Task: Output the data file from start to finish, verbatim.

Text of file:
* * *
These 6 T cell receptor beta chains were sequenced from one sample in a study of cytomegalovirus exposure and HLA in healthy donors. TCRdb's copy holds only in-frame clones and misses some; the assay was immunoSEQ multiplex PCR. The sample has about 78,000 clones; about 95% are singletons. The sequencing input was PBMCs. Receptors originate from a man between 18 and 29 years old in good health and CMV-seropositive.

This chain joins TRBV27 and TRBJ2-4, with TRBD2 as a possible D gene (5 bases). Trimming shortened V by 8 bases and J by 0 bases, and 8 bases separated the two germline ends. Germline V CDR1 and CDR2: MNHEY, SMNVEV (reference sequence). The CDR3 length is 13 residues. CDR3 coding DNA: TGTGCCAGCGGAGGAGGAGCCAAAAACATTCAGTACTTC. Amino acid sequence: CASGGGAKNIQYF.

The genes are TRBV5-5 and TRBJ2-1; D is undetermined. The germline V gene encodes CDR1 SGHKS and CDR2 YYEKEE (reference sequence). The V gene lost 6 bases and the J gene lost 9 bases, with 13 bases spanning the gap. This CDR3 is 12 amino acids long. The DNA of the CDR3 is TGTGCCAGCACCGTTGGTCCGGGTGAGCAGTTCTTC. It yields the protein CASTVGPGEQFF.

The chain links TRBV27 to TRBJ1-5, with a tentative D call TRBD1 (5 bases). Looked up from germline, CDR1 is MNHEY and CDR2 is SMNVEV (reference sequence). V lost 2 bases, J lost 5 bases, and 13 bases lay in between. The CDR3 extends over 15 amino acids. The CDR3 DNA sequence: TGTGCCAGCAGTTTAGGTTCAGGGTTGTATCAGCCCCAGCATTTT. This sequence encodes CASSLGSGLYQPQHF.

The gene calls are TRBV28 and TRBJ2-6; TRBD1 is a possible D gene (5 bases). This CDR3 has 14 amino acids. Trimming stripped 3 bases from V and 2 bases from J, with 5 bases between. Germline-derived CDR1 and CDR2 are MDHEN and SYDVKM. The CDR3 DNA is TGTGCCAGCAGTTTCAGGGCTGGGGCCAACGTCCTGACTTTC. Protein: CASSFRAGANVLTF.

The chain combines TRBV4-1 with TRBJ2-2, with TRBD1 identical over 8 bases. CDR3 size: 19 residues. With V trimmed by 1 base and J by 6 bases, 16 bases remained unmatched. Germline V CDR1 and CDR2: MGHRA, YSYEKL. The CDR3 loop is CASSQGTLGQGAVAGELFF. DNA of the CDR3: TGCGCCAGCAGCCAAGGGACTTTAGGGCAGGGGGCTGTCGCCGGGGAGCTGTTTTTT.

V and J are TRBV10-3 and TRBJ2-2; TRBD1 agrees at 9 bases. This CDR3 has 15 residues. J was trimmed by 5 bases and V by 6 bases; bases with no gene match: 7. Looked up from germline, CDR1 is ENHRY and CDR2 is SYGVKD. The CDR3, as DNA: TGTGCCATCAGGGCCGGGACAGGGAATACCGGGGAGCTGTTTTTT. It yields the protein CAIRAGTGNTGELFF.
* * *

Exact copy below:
These 6 T cell receptor beta chains were sequenced from one sample in a study of cytomegalovirus exposure and HLA in healthy donors. TCRdb's copy holds only in-frame clones and misses some; the assay was immunoSEQ multiplex PCR. The sample has about 78,000 clones; about 95% are singletons. The sequencing input was PBMCs. Receptors originate from a man between 18 and 29 years old in good health and CMV-seropositive.

This chain joins TRBV27 and TRBJ2-4, with TRBD2 as a possible D gene (5 bases). Trimming shortened V by 8 bases and J by 0 bases, and 8 bases separated the two germline ends. Germline V CDR1 and CDR2: MNHEY, SMNVEV (reference sequence). The CDR3 length is 13 residues. CDR3 coding DNA: TGTGCCAGCGGAGGAGGAGCCAAAAACATTCAGTACTTC. Amino acid sequence: CASGGGAKNIQYF.

The genes are TRBV5-5 and TRBJ2-1; D is undetermined. The germline V gene encodes CDR1 SGHKS and CDR2 YYEKEE (reference sequence). The V gene lost 6 bases and the J gene lost 9 bases, with 13 bases spanning the gap. This CDR3 is 12 amino acids long. The DNA of the CDR3 is TGTGCCAGCACCGTTGGTCCGGGTGAGCAGTTCTTC. It yields the protein CASTVGPGEQFF.

The chain links TRBV27 to TRBJ1-5, with a tentative D call TRBD1 (5 bases). Looked up from germline, CDR1 is MNHEY and CDR2 is SMNVEV (reference sequence). V lost 2 bases, J lost 5 bases, and 13 bases lay in between. The CDR3 extends over 15 amino acids. The CDR3 DNA sequence: TGTGCCAGCAGTTTAGGTTCAGGGTTGTATCAGCCCCAGCATTTT. This sequence encodes CASSLGSGLYQPQHF.

The gene calls are TRBV28 and TRBJ2-6; TRBD1 is a possible D gene (5 bases). This CDR3 has 14 amino acids. Trimming stripped 3 bases from V and 2 bases from J, with 5 bases between. Germline-derived CDR1 and CDR2 are MDHEN and SYDVKM. The CDR3 DNA is TGTGCCAGCAGTTTCAGGGCTGGGGCCAACGTCCTGACTTTC. Protein: CASSFRAGANVLTF.

The chain combines TRBV4-1 with TRBJ2-2, with TRBD1 identical over 8 bases. CDR3 size: 19 residues. With V trimmed by 1 base and J by 6 bases, 16 bases remained unmatched. Germline V CDR1 and CDR2: MGHRA, YSYEKL. The CDR3 loop is CASSQGTLGQGAVAGELFF. DNA of the CDR3: TGCGCCAGCAGCCAAGGGACTTTAGGGCAGGGGGCTGTCGCCGGGGAGCTGTTTTTT.

V and J are TRBV10-3 and TRBJ2-2; TRBD1 agrees at 9 bases. This CDR3 has 15 residues. J was trimmed by 5 bases and V by 6 bases; bases with no gene match: 7. Looked up from germline, CDR1 is ENHRY and CDR2 is SYGVKD. The CDR3, as DNA: TGTGCCATCAGGGCCGGGACAGGGAATACCGGGGAGCTGTTTTTT. It yields the protein CAIRAGTGNTGELFF.